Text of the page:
Written by James Killen
Jan 26, 2013 at 08:00 PM
ImageYou don’t see Ed Snodderly’s name on any big casino billboards or headlining a night at the Houston Livestock Show and Rodeo. Ed might be best remembered by most people as the fiddle player in “Oh Brother Where Art Thou.” What most people don’t know is that the new Nashville Country Music Hall of Fame building has the words from Ed’s song “The Diamond Stream” engraved in the wall. Ed lives in Eastern Tennessee, just the other side of the mountain from Malcolm Holcombe, another of the Appalachian singer-songwriters familiar to most of the Almost Austin regulars. Malcolm mentioned to Ed what a cool music scene Houston was having, so Ed decided to come on down Saturday night to check it out.

Ed opened up the show with “Band Box” featuring a smooth jazzy hillbilly guitar style recounting an old fiddle tune, to which Ed had added lyrics. It’s immediately apparent that Ed Snodderly is a story teller as well as a musician and song writer. This is not unusual for the folksy side of music to include a few stories, but Ed takes it to a new level. It’s hard to tell when the story telling stops and the song begins sometimes, as he’ll start to loosely play a few notes during the introductory conversation, then the tune begins to take shape and before you know it you’re well into the first stanza of the song. Ed seems to sing and play his instruments as fluidly and effortlessly as he talks and breathes.

The second tune was “Cryin’ Boy” played on the banjo. The show continued with “Farther Than Your Eyes Can See” about the lives of the people he knows, farmers and such, and features some piercing imagery with lines like “Everything turns to rust and blows away”. The show continued with “Magnolia” and “Majestic” which Ed played on a resonator guitar that he borrowed from Jimmie Hendricks (not Jimi Hendrix). Ed then took us on a virtual trip to the farmer’s market in Johnson City, Tennessee with the “Johnson City Rag” as he recounts sitting on a stool at the market with a banjo and riffing on the passers-by (a pastime that he seems to really enjoy). During the introduction to “Diamond Stream”, Ed talked us through his chords, commenting on people that are learning to play guitar and the personality of the chords as if they were characters in a script, speaking English and music interchangeably like some kind of a language translation exercise.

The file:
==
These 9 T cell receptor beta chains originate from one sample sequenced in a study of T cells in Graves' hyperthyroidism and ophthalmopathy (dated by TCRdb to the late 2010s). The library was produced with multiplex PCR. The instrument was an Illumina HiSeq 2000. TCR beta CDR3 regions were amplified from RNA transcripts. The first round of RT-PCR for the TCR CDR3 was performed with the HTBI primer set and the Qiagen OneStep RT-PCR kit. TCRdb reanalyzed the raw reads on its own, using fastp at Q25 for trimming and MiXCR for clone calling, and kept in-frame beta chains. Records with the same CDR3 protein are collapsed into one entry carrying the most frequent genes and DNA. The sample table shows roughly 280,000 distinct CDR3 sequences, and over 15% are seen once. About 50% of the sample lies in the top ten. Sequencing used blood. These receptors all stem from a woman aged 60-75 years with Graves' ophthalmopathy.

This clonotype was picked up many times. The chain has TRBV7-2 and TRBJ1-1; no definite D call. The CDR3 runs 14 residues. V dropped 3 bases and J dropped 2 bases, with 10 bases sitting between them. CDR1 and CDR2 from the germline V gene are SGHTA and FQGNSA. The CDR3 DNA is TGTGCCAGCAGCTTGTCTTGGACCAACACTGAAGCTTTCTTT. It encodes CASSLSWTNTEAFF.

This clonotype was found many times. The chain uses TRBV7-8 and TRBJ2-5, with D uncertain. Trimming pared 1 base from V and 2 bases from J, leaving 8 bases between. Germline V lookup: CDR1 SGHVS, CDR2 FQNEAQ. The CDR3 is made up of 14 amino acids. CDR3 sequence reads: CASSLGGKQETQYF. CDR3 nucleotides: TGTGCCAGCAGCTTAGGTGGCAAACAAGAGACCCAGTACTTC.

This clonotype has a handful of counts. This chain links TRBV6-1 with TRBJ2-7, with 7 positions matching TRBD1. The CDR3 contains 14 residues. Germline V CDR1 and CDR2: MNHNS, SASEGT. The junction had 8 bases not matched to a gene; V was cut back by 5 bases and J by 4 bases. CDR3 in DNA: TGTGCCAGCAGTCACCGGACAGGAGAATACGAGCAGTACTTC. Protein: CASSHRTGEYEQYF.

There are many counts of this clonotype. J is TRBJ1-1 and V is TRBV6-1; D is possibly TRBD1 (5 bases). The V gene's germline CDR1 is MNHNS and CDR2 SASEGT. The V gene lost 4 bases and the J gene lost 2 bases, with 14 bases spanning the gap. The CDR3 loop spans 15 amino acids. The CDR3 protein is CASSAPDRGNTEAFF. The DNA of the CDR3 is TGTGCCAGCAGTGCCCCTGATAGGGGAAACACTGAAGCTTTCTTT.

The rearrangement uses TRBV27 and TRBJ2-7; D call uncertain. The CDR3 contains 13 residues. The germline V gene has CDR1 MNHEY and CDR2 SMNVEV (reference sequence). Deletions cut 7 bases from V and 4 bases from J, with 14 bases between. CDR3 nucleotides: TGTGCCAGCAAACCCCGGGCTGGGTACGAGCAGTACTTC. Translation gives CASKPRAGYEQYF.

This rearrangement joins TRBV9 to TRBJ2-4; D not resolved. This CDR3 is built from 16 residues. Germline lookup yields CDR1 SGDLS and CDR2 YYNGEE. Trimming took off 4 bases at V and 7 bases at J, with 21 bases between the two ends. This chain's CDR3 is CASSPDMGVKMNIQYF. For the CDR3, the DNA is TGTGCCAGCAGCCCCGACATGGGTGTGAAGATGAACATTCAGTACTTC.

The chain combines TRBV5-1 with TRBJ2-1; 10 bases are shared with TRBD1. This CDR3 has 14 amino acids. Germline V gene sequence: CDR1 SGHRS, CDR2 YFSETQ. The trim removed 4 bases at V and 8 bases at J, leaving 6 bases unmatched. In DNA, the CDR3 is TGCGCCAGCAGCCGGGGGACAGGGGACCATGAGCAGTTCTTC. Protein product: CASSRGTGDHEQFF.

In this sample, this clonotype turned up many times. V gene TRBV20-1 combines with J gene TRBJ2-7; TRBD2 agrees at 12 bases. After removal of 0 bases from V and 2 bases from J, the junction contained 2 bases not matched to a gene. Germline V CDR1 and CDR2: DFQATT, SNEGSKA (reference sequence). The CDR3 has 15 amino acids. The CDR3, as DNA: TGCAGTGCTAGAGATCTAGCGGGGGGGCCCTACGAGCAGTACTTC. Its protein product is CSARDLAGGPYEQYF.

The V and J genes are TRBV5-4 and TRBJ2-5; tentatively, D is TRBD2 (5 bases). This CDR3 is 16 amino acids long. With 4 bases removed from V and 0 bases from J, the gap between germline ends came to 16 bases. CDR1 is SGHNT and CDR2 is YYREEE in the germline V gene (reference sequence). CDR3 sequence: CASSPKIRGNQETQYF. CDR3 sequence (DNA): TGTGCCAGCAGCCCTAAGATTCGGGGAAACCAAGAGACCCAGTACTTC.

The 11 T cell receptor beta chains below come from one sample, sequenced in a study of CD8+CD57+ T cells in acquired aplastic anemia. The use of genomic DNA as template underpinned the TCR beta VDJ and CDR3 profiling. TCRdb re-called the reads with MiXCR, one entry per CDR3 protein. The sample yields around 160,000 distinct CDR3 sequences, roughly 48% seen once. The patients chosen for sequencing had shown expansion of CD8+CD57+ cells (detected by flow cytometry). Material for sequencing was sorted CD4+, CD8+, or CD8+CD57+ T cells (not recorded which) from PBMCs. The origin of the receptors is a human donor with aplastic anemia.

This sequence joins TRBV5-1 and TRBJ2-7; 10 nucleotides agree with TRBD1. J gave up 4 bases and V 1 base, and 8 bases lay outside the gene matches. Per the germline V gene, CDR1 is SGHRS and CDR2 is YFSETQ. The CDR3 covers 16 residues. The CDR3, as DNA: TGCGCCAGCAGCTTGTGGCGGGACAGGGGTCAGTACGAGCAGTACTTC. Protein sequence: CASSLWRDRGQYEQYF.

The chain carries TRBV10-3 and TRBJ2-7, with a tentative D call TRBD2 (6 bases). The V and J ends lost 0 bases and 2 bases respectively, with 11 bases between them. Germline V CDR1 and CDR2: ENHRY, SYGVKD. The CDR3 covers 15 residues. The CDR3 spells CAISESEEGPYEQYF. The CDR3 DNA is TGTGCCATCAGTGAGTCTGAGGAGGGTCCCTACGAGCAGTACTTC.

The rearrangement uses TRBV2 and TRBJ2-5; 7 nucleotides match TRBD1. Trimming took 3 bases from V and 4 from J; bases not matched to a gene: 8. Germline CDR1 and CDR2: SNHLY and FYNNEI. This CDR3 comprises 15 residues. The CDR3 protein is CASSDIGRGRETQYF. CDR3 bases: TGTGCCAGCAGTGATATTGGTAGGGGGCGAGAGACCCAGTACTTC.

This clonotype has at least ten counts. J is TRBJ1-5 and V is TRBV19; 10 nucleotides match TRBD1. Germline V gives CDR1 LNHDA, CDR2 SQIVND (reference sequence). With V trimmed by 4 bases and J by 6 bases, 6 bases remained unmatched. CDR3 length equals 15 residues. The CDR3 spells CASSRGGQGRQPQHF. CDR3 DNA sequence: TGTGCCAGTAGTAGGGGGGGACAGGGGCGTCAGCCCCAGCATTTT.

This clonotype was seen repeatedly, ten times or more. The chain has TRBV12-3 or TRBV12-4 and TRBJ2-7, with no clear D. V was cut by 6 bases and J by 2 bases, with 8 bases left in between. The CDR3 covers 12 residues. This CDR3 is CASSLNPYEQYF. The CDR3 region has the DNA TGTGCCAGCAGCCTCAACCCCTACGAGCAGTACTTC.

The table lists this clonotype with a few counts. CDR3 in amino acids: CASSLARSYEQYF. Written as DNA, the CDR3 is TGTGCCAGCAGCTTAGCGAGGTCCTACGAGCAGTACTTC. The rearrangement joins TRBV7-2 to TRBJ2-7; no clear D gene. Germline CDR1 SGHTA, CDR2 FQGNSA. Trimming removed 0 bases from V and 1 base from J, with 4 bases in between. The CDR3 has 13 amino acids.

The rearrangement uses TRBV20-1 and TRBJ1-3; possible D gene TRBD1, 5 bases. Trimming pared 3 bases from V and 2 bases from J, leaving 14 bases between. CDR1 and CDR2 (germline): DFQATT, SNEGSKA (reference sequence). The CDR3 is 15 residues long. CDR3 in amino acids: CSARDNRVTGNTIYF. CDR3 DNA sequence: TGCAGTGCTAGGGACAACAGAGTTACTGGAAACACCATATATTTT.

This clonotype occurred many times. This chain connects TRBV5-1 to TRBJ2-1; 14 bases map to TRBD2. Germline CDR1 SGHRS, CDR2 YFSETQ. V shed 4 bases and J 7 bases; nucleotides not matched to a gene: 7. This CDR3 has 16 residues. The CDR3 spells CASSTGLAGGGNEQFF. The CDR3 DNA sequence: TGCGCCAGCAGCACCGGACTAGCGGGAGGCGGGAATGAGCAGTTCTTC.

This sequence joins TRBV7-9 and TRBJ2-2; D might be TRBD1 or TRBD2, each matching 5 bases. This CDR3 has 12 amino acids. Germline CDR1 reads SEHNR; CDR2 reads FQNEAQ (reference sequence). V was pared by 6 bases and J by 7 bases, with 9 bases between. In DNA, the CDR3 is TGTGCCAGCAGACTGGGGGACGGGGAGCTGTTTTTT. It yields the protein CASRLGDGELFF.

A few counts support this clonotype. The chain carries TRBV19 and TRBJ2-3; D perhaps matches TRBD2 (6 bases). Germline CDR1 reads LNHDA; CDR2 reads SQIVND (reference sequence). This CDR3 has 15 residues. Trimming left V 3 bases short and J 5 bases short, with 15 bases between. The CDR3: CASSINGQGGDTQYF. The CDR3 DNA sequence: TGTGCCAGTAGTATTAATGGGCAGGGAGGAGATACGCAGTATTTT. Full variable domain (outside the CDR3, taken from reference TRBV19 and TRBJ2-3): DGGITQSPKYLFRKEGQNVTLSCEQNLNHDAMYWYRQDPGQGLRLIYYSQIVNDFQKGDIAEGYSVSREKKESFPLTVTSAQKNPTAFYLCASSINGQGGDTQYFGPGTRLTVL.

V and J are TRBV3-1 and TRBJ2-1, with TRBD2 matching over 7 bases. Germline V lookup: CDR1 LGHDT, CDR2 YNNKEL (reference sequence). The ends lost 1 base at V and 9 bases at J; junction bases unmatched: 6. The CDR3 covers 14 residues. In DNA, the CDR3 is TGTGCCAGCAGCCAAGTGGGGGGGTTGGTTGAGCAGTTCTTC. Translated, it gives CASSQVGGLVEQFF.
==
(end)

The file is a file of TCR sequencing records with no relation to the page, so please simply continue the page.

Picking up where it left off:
After the intermission, the Show started back up with “Little Egypt” and “Black Crow”. His third song of the second set tempted me to use the adjective, “Dylanesce” as if it were something approaching Bob Dylan’s style, but “A Basket of Singing Birds” is so much Ed Snodderly, that I would rather suspect that he and Dylan were drinking from the same well of inspiration. “Twist You Up” was the musical version of Ed’s grandmother’s advice about leaving the hills of home. Ed turned a rendition of an old 78RPM tune called “Party Song” into a rousing sing along, followed by “Small Southern Town” and “A Life of My Own”. “A Life of my Own” had a rhythm that reminded one of the old Johnny Cash tunes, which elicited a story about the last time that Ed had seen the man in black. He said that Cash was so weak that they had to push him on to the stage in a wheelchair, but that when he spoke into the mike and said “Hi, I’m Johnny Cash” the hairs still stood up on Ed’s neck. Mr. Snodderly ended the evening with an old gospel sing-a-long called “Goodbye” that had the whole room singing in unison.

I often get to see artists for the first time and enjoy their work. After this first show with Ed Snodderly, I can truly say that it’s been good to meet him. An evening at an Ed Snodderly show is an invitation to spend a while with him in his world, and it ain’t such a bad world at all.